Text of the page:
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Old 10-18-2009, 03:47 PM
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AKA 'grewupinabarn'
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I am paraphrasing this a bit:
"Recovery/serenity happens when we give up hoping for a better past"
Learn from the past, and learn well, but don't expect the past to get any better. And it may get ugly on close inspection. Even in alanon, working the steps can be challenging as one turns over life's rocks and logs. I am guessing that you are experiencing a bit of that 'eewww' reaction that can result from a moral inventory. But you will find some gems and gold along with the bugs and worms.
(I actually think some of the bugs under rocks are really cool, but that is a treehugger's opinion)

Recovery is hard work and you are to be applauded for the time you have stayed sober so far.
I attend an AA meeting along with alanon meetings because recovery in AA is about life and death, and is so inspiring.
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Old 10-18-2009, 04:05 PM
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To thine own self be true.
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Patk, one of the rules I live by is to NEVER compare myself to others. There is just no comparison between you and your brothers; or you and your acquaintances. Where you have unique strengths and talents, they do not. You may not be able to see them right now, but you will.

Another rule I live by is that whenever I feel guilty, I stomp it out. The past is past; live for today. Easier said than done, I know, but once you teach yourself to recognize guilt when it comes up, and once you recognize that it will POISON your mind and your life, you will be better able to make healthy decisions for yourself. And remember, you may have been immature, but THAT is exactly what your teenage years are for: to try things out and do the best you can; but it's really only practice. As you get older, you will see how far you have come since then. Try not to be so hard on yourself. We were ALL teens once and we all did stupid things back then.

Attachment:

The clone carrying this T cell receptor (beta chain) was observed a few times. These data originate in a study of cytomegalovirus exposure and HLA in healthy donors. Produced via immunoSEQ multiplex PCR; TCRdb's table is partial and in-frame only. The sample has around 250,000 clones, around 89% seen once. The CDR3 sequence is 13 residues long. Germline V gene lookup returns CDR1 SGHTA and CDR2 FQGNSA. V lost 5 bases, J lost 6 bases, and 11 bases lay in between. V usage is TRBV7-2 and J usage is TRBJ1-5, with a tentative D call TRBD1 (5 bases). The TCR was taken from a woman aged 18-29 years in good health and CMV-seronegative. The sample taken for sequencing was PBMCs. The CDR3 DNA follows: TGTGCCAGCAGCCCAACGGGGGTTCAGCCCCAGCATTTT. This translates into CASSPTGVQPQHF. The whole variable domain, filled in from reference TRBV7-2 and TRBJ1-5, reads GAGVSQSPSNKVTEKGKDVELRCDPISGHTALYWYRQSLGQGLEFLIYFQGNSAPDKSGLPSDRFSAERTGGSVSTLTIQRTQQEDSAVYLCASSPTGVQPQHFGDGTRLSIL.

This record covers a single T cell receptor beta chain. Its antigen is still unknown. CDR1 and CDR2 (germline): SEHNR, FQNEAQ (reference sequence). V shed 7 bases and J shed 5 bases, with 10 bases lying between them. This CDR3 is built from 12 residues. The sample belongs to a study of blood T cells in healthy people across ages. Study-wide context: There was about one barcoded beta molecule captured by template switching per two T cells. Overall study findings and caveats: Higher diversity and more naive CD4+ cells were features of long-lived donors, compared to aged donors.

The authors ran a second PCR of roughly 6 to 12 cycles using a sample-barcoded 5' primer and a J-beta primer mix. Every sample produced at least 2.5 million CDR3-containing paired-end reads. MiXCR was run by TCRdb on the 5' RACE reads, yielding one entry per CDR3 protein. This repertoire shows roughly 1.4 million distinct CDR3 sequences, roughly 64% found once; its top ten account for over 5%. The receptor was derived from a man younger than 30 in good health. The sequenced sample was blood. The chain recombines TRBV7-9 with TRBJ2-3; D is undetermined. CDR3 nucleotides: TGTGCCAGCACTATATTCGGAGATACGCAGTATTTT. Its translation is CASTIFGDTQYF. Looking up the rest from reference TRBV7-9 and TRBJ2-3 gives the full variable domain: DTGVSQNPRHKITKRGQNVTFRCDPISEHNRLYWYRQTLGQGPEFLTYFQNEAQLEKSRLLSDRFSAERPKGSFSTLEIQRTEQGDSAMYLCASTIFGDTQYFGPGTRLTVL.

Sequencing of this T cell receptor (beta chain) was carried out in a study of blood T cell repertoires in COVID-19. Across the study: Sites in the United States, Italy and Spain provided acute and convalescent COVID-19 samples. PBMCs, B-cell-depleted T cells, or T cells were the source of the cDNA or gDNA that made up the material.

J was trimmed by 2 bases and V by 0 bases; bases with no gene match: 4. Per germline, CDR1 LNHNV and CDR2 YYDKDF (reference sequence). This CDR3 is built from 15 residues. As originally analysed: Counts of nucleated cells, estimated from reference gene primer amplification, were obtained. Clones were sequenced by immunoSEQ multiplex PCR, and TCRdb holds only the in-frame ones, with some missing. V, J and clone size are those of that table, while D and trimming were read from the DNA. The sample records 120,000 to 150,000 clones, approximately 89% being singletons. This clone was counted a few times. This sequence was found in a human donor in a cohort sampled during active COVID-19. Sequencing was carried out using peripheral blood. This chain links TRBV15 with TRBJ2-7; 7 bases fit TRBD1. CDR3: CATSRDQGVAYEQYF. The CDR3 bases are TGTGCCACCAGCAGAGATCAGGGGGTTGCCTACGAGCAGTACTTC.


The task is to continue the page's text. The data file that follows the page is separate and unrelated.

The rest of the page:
One thing that helps me immensely that I have recently learned to do, is to cultivate a life of gratitude. Try to find the "blessings" in all that you see, think and do. Be grateful for the small things in life. Thank your Dad for helping you to get that job and you will see that something comes of doing so.

Lastly, it is NEVER too late to start changing your life. I can't tell you all the ways I messed up from age 13 onward. I spent my entire twenties drunk and doing stupid things. I honestly don't know how I made it. But I sobered up and when I was about 31, I went back to school. I worked for the school and received housing for payment, and I lived with three 18 years olds on campus. I didn't finish college until I was 35 years old but I did it. My life is a hundred thousand times better now.

Look toward the future sweetheart. Keep your head up and your eyes straight ahead. Don't look back, don't look down, don't look side-to-side; just straight ahead. You're doing great!